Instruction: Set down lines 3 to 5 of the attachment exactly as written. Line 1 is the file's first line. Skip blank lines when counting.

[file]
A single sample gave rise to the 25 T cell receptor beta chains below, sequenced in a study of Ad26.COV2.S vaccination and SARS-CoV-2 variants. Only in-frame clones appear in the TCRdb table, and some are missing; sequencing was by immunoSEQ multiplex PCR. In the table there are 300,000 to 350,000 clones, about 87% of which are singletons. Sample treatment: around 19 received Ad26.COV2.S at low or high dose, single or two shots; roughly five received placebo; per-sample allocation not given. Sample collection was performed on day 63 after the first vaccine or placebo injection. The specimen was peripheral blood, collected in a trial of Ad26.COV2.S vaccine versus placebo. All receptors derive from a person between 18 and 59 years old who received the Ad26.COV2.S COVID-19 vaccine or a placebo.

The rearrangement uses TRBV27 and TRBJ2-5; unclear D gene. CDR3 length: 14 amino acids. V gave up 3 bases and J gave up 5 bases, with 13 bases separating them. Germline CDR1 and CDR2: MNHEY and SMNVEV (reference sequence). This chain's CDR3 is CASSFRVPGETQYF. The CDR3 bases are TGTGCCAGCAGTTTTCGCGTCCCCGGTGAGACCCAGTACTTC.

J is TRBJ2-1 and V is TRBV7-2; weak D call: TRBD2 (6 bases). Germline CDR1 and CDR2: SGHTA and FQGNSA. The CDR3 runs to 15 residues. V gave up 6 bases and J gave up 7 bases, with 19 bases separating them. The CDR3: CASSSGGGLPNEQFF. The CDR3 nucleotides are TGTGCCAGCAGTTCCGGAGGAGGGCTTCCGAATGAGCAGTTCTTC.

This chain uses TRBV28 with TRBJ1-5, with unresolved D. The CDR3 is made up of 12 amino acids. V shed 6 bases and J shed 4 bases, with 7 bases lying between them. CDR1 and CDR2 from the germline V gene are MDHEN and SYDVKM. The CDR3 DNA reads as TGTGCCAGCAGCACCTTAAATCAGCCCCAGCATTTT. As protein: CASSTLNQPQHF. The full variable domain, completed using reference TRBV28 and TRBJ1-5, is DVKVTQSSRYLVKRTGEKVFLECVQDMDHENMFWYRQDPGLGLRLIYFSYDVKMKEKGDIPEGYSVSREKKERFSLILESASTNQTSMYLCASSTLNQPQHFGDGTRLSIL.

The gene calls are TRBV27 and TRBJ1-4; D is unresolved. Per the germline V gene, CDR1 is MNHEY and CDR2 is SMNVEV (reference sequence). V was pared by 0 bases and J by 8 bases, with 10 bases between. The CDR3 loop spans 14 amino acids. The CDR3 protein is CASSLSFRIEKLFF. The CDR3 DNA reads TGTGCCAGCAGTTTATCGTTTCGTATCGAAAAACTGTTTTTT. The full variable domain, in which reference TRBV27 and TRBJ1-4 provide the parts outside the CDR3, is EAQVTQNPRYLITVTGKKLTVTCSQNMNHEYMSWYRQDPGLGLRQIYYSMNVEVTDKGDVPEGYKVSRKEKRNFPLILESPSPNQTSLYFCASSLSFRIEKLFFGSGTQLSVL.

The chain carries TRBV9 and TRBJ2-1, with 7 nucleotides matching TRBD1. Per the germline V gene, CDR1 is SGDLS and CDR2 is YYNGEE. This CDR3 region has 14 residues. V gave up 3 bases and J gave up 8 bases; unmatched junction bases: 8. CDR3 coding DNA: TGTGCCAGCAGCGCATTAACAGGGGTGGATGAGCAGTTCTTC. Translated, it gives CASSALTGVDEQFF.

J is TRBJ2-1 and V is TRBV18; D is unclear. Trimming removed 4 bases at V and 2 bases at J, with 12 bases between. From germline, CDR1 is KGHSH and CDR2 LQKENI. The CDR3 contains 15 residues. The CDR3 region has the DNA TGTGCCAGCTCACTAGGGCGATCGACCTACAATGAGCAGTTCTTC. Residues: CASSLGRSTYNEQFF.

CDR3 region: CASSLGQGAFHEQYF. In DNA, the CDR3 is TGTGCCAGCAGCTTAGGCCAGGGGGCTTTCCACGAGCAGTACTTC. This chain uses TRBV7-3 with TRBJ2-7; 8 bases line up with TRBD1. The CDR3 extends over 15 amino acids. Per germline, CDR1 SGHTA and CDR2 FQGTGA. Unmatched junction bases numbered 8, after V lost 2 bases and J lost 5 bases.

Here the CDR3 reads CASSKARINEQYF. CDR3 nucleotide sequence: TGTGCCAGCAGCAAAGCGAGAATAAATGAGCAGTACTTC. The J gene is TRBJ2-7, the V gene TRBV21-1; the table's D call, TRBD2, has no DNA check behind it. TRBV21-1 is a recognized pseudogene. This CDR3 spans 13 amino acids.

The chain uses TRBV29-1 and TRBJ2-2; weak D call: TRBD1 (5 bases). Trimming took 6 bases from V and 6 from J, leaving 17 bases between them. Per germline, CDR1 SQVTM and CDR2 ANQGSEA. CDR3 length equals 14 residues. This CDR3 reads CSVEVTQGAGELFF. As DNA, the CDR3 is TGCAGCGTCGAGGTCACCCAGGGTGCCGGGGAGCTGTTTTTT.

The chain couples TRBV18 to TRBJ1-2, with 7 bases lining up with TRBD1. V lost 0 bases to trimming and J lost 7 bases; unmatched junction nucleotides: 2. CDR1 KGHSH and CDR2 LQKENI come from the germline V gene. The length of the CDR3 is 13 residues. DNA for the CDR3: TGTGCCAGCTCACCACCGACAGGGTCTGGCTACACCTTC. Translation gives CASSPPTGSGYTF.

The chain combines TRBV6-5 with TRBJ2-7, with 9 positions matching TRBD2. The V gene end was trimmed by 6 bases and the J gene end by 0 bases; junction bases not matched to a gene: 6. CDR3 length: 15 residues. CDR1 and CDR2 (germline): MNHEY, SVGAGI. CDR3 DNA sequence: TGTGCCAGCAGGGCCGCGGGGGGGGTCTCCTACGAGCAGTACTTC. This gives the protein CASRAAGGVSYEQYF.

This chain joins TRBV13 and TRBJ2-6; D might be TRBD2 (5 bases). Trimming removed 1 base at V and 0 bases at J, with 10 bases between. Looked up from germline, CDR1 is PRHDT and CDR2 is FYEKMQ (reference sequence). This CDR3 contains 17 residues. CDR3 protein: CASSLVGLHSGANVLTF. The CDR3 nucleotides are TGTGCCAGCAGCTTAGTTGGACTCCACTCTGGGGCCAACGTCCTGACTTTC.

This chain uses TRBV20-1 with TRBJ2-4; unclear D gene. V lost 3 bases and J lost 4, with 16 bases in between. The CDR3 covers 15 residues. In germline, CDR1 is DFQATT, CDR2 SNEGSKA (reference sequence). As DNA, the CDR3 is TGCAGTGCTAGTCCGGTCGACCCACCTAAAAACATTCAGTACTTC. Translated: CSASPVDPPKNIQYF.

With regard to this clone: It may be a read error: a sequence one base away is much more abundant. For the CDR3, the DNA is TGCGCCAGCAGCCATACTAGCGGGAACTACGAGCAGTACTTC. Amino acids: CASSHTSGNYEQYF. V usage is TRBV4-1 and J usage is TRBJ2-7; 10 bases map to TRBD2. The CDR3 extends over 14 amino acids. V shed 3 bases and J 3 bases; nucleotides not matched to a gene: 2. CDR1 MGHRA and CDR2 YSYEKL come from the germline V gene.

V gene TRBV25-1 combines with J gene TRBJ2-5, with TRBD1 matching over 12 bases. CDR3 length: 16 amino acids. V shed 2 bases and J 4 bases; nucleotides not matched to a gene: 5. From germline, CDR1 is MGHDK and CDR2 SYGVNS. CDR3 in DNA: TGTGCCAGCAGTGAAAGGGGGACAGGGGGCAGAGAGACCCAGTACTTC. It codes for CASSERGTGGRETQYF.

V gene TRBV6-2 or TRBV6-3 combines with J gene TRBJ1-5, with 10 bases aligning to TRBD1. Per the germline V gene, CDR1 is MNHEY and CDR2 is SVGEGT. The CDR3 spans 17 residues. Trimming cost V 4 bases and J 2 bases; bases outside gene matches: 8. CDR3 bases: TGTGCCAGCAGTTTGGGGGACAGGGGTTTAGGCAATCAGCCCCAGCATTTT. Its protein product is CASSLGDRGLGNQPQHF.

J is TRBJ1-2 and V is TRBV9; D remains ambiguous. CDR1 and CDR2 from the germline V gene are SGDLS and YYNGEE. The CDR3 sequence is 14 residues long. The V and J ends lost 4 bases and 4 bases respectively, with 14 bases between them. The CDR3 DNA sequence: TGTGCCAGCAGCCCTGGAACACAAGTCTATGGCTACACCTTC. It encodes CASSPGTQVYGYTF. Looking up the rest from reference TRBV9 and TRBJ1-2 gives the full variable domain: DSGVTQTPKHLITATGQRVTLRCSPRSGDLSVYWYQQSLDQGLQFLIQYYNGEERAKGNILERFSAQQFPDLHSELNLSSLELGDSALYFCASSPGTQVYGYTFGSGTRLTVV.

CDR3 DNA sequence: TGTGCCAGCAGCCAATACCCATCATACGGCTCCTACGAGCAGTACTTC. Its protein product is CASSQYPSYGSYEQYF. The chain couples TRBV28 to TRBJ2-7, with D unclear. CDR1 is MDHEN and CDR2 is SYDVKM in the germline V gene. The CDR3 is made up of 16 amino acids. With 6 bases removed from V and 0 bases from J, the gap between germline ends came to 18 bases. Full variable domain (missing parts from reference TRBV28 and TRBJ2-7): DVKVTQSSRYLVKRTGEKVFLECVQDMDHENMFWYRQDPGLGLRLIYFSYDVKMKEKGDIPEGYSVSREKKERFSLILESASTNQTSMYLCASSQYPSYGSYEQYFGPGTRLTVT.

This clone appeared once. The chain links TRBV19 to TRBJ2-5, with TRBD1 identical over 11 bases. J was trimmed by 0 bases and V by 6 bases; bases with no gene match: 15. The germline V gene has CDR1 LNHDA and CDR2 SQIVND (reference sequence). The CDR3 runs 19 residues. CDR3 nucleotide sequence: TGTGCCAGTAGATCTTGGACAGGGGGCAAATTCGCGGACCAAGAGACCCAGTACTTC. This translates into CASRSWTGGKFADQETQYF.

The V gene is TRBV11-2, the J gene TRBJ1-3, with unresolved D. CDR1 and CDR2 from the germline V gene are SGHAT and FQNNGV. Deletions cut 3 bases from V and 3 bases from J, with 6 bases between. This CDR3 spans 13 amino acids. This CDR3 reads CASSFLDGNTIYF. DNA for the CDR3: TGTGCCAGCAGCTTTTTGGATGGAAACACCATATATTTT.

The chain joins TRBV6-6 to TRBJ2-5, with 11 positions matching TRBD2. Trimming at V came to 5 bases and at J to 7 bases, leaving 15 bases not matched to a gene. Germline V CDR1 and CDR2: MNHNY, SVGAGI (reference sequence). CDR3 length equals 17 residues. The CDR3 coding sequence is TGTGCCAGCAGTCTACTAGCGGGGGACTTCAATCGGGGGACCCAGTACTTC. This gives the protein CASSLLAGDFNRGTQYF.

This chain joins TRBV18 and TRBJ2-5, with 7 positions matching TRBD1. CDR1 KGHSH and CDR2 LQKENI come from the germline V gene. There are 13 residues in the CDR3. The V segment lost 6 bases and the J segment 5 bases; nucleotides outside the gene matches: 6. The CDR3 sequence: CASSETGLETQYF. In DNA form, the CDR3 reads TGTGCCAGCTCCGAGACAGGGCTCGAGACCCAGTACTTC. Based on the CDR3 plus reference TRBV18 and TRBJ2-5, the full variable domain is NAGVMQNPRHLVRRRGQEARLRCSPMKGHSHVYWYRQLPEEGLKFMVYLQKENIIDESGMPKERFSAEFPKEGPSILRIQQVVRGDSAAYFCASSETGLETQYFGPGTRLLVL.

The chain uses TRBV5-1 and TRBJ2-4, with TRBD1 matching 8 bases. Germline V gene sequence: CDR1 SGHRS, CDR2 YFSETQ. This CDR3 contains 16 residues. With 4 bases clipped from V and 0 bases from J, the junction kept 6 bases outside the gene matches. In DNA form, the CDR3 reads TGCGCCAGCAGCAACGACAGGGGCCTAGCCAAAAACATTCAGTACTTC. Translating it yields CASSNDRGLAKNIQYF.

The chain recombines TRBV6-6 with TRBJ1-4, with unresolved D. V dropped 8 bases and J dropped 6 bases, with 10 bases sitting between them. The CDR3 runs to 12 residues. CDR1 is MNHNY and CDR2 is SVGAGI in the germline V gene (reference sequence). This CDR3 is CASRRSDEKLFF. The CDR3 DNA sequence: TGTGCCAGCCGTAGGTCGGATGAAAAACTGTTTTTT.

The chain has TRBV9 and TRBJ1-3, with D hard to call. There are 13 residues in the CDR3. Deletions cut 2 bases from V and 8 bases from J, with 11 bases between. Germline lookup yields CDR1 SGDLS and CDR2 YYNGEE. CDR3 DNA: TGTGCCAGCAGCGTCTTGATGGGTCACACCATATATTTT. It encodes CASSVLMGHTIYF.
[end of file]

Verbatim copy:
J is TRBJ2-1 and V is TRBV7-2; weak D call: TRBD2 (6 bases). Germline CDR1 and CDR2: SGHTA and FQGNSA. The CDR3 runs to 15 residues. V gave up 6 bases and J gave up 7 bases, with 19 bases separating them. The CDR3: CASSSGGGLPNEQFF. The CDR3 nucleotides are TGTGCCAGCAGTTCCGGAGGAGGGCTTCCGAATGAGCAGTTCTTC.

This chain uses TRBV28 with TRBJ1-5, with unresolved D. The CDR3 is made up of 12 amino acids. V shed 6 bases and J shed 4 bases, with 7 bases lying between them. CDR1 and CDR2 from the germline V gene are MDHEN and SYDVKM. The CDR3 DNA reads as TGTGCCAGCAGCACCTTAAATCAGCCCCAGCATTTT. As protein: CASSTLNQPQHF. The full variable domain, completed using reference TRBV28 and TRBJ1-5, is DVKVTQSSRYLVKRTGEKVFLECVQDMDHENMFWYRQDPGLGLRLIYFSYDVKMKEKGDIPEGYSVSREKKERFSLILESASTNQTSMYLCASSTLNQPQHFGDGTRLSIL.

The gene calls are TRBV27 and TRBJ1-4; D is unresolved. Per the germline V gene, CDR1 is MNHEY and CDR2 is SMNVEV (reference sequence). V was pared by 0 bases and J by 8 bases, with 10 bases between. The CDR3 loop spans 14 amino acids. The CDR3 protein is CASSLSFRIEKLFF. The CDR3 DNA reads TGTGCCAGCAGTTTATCGTTTCGTATCGAAAAACTGTTTTTT. The full variable domain, in which reference TRBV27 and TRBJ1-4 provide the parts outside the CDR3, is EAQVTQNPRYLITVTGKKLTVTCSQNMNHEYMSWYRQDPGLGLRQIYYSMNVEVTDKGDVPEGYKVSRKEKRNFPLILESPSPNQTSLYFCASSLSFRIEKLFFGSGTQLSVL.